Intense offers the Sniper frame in different packages, including an XC model and a Trail model, both built around the same frame; however, one is a more traditional cross-country bike, while the other blurs the lines into the light trail category.
This month the wrecking crew got ahold of Intense Cycle’s 2020 Trailedition Sniper to see what the new version of this bike is all about.
The front triangle of the 2020 Sniper is virtually the same as that of the 2019 version; however, the updated rear triangle increases stiffness by adding a dual rear strut and cross brace. Intense found that Sniper riders, especially on the Trail models, were beginning to push the limits of the bike’s cross-country design. Enhancing the stiffness of the rear end allows the Sniper to accommodate riders looking for more of a lightweight trail bike than a beefed-up cross-country rig.
The rest of the amenities from the 2019 model are carried over, including internal cable routing, titanium hardware and the ability to carry two water bottles. Intense ups the travel on the Trail model to 120mm compared to the 100mm XC model and claims it shouldn’t have any issues running a variety of 2.4-inch-wide tires.
Three different build kits are available for both the Trail and XC frames for a total of six options, not including the two different frame-only kits. Expert builds in both categories start at $3,999 and work their way up to $6,999 for the Trail Elite model we tested here. Meanwhile, the Sniper XC Elite model costs an extra $100 to cover the cost of some weight-saving parts, such as a Kabolt bolt-on axle and a magnesium lower link instead of an alloy one. The XC model has a claimed weight of 23 pounds thanks to its narrower wheel and tire package. The Trail pounds, package. model we tested offers rims with a 4mm-wider inner width and pairs them with 2.35-inch Maxxis Forekaster tires. You can find the weight of this test bike in our spec chart.
The Sniper line uses Fox suspension, with XC models receiving 100mm travel, Float 32 Stepcast forks and Trail models getting 120mm-travel Float 34 Stepcast forks. Travel is matched in back to offer each model a balanced ride. The Sniper bikes rely on VPP-inspired JS Tuned linkage, with pedaling efficiency being the priority. Intense recommends 30-percent sag for its shorter-travel bikes, so we followed that advice. With proper sag and minor adjustments to our suspension knobs, we quickly found a sweet spot that provided great mid-stroke support. Additionally, the suspension offered a bottomless feel that surprised our riders considering the bike’s travel category. Even under hard compressions or huck-to-flat landings, our Sniper felt composed and ready for action.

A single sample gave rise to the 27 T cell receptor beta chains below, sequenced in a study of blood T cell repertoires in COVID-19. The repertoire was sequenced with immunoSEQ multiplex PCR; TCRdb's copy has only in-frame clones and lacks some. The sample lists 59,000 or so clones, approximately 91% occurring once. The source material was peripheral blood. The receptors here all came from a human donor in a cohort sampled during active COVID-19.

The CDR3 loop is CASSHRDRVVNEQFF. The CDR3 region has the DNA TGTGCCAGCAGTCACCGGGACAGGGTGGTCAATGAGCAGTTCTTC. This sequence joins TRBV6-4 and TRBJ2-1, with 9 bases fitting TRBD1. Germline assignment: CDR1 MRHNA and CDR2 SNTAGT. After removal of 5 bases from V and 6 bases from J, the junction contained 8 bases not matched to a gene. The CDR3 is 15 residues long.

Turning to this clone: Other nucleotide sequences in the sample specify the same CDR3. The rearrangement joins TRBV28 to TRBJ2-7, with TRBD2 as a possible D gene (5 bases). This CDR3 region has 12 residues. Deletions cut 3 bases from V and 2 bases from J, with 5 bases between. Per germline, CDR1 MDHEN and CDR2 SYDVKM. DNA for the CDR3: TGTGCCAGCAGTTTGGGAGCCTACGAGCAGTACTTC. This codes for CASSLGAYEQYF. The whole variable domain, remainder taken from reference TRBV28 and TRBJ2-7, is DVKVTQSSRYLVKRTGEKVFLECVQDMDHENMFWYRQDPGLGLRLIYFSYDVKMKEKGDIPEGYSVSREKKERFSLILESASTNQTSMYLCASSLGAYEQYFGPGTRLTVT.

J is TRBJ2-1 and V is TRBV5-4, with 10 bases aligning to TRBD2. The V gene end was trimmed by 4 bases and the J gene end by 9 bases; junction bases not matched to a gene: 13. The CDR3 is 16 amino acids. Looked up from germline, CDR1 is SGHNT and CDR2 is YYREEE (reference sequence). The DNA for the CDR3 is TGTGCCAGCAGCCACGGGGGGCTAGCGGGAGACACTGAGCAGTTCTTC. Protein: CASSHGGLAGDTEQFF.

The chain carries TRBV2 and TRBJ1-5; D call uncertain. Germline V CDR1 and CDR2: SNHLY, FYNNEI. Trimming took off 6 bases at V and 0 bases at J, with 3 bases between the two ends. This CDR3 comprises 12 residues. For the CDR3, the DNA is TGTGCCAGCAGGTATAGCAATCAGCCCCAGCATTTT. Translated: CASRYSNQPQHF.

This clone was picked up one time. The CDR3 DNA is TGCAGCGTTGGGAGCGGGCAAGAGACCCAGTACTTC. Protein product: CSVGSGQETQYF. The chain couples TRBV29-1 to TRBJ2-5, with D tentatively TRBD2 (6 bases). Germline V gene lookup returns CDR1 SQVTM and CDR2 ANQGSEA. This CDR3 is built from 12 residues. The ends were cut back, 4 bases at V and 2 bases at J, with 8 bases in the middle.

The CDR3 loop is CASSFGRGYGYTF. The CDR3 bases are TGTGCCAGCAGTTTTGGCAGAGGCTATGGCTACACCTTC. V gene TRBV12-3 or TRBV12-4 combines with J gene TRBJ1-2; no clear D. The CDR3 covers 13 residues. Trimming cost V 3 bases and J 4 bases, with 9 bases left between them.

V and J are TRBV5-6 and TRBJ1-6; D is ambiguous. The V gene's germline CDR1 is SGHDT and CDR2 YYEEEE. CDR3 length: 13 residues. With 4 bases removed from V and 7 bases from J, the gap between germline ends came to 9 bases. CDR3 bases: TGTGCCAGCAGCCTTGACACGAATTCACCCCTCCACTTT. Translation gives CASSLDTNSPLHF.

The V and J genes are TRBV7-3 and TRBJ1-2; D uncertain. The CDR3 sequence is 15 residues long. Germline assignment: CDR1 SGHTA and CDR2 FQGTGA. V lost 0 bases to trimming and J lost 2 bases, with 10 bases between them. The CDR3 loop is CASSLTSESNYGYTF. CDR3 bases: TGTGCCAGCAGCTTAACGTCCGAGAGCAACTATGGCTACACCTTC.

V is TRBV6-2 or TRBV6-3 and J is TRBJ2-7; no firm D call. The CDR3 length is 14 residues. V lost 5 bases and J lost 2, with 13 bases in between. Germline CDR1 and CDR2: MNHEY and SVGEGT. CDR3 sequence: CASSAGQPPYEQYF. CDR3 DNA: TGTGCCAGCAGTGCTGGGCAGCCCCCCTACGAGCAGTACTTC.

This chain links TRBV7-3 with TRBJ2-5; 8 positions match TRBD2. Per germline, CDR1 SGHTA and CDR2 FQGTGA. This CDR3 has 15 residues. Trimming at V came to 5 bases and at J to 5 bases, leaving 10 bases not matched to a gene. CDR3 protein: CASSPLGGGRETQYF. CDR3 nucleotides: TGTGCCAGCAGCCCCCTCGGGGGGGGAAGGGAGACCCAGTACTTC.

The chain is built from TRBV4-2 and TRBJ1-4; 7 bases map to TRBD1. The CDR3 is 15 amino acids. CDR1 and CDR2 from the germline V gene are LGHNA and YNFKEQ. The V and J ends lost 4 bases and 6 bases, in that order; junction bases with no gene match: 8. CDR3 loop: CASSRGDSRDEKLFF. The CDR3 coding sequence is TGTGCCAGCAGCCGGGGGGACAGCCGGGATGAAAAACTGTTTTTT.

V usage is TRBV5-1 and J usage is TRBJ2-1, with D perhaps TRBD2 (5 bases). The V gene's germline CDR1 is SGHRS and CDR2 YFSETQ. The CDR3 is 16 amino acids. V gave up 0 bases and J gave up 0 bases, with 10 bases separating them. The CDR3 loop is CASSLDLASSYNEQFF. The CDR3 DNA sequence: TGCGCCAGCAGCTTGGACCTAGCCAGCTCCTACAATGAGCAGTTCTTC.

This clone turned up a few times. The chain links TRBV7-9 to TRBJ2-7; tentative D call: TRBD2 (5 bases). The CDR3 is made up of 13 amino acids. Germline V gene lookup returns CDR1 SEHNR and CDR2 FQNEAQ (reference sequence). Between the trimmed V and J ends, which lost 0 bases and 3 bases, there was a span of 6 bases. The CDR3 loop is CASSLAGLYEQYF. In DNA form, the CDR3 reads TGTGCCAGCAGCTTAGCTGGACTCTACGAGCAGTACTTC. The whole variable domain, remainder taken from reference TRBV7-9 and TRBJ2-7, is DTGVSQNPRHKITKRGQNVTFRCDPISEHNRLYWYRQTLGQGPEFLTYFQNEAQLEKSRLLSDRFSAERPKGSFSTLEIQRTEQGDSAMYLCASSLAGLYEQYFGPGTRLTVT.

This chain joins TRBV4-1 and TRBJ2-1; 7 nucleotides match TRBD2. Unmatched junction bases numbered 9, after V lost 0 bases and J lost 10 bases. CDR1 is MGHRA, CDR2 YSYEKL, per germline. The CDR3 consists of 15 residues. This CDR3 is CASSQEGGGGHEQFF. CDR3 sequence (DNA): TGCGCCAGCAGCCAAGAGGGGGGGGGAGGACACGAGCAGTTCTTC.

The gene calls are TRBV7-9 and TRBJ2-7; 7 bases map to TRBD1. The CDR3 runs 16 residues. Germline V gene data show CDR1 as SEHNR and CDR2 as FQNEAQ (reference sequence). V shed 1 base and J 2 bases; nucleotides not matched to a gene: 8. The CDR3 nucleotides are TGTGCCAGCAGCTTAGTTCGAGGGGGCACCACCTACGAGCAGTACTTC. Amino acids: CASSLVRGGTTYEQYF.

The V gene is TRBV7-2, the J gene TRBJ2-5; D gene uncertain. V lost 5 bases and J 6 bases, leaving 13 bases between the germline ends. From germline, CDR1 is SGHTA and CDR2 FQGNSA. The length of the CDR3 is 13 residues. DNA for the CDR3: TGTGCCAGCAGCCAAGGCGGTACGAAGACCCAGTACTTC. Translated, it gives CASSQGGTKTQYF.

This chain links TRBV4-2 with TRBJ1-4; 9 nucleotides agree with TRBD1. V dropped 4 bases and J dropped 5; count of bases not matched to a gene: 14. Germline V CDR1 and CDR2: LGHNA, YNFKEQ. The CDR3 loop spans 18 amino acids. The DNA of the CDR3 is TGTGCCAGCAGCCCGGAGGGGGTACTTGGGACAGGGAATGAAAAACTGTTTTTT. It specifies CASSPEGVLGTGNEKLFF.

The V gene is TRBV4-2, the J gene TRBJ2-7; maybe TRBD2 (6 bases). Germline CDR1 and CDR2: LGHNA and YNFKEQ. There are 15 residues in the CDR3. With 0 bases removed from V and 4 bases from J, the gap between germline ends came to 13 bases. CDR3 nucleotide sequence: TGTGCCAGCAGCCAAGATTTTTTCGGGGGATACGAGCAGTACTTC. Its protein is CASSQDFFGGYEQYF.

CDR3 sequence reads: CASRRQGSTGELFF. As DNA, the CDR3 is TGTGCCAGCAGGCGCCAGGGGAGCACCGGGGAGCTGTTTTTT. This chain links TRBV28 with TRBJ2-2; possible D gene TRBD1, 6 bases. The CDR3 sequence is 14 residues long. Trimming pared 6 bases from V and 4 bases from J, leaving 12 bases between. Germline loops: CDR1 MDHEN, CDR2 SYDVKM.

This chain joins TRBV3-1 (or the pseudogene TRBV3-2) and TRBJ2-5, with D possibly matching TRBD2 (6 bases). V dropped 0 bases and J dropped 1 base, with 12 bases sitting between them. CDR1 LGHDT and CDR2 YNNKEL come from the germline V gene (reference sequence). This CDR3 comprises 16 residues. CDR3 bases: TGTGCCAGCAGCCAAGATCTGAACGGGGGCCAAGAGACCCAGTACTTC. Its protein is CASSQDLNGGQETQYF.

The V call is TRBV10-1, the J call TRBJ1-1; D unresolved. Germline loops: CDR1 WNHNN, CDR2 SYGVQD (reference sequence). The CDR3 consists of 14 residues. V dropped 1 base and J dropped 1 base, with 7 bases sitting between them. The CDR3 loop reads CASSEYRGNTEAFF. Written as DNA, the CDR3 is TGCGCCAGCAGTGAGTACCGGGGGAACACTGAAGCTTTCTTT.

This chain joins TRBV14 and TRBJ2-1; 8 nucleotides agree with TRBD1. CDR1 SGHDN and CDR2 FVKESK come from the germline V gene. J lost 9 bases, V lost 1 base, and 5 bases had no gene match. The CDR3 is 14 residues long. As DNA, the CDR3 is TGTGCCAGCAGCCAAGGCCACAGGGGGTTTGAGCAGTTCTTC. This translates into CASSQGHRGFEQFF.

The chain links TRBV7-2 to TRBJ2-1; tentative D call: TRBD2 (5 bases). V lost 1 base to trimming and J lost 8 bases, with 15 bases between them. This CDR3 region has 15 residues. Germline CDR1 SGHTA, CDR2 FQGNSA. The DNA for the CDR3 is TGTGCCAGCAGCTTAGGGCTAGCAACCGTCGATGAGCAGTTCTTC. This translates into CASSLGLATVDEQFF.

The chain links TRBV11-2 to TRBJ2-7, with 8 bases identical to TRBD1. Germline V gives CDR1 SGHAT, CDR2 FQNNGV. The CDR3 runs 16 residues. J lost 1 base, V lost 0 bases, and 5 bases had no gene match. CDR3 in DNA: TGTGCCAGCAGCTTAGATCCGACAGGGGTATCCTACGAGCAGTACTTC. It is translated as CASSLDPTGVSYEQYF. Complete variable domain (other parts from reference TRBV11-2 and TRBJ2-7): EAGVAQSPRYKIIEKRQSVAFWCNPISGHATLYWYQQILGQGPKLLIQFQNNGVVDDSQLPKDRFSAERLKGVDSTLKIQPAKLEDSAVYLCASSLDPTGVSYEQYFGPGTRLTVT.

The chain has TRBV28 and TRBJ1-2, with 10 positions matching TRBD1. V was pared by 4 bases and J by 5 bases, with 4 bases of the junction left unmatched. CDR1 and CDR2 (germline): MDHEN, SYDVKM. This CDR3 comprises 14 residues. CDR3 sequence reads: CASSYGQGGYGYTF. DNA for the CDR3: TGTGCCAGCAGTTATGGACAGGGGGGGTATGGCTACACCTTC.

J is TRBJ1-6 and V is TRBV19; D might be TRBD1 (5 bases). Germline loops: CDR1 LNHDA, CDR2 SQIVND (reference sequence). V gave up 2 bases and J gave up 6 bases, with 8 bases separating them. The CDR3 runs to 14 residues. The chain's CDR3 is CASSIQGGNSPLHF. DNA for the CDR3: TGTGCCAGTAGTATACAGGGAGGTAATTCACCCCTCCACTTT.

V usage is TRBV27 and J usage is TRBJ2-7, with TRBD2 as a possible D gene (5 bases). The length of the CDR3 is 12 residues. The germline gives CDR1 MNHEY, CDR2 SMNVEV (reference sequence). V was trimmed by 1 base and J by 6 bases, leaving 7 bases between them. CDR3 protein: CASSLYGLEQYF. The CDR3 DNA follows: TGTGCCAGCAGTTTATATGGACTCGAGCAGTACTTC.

DOWN AND DIRTY
The Sniper is built for riders looking to spend long days in the saddle conquering long climbs or speeding through rolling terrain. At heart, it’s a cross-country racer, but its increased travel makes it feel capable when downhill terrain presents itself.
The Sniper’s suspension felt absolutely dialed during climbs; however, we couldn’t say the same about the geometry. Today’s mountain bikes have steeper seat tube angles to help balance rider weight and place riders in a power position. The Sniper Trail has a seat tube angle that’s a degree slacker than that of the XC version, giving riders an off-the-back feeling during steep climbs. This made the bike want to wheelie up the hills and forced our test riders to lean further forward to get the wheel on the ground. That said, the suspension does an amazing job planting the rear wheel and propelling the bike forward.
On descents, the Sniper lights up and tosses its XC personality out the window. Our Sniper Trail never shied away from jumps or bonus lines. It handled small bumps with ease and charged intimidating rock gardens with confidence. All of our test riders agreed that if you could only have one bike to race cross-country on but still wanted a fun trail bike for time off the clock, the Sniper Trail would easily fill those shoes. It’s truly a weekend warrior built to shred descents and fly up climbs.
The hardest decision to make won’t be what parts to upgrade; instead, it will be figuring out which Sniper model is better suited to your needs. Riders who avoid getting their tires off the ground and want a bike built for pure speed will prefer the XC model. Meanwhile, the Trail model is designed for riders who like to drop the saddle and move around the bike, tossing it into turns and hurtling it off jumps. As far as the build packages are concerned, each of these builds does a nice job delivering value within its price point.
The Sniper Trail is a bike that won’t let you down. Sure, it’s not the best option for replacing a long-travel bike, but it does a great job of filling in as a part-time cross-country racer and a capable, short-travel trail bike. This bike would be ideal sharing garage space with an enduro bike, allowing a rider to cover a wide spectrum of riding styles with just two machines. It could also be a great solo bike for a rider who doesn’t need 5 or more inches of travel. This short-travel shredder will continue to be a popular model from Intense due to its versatility, value and ability to charge down singletrack.
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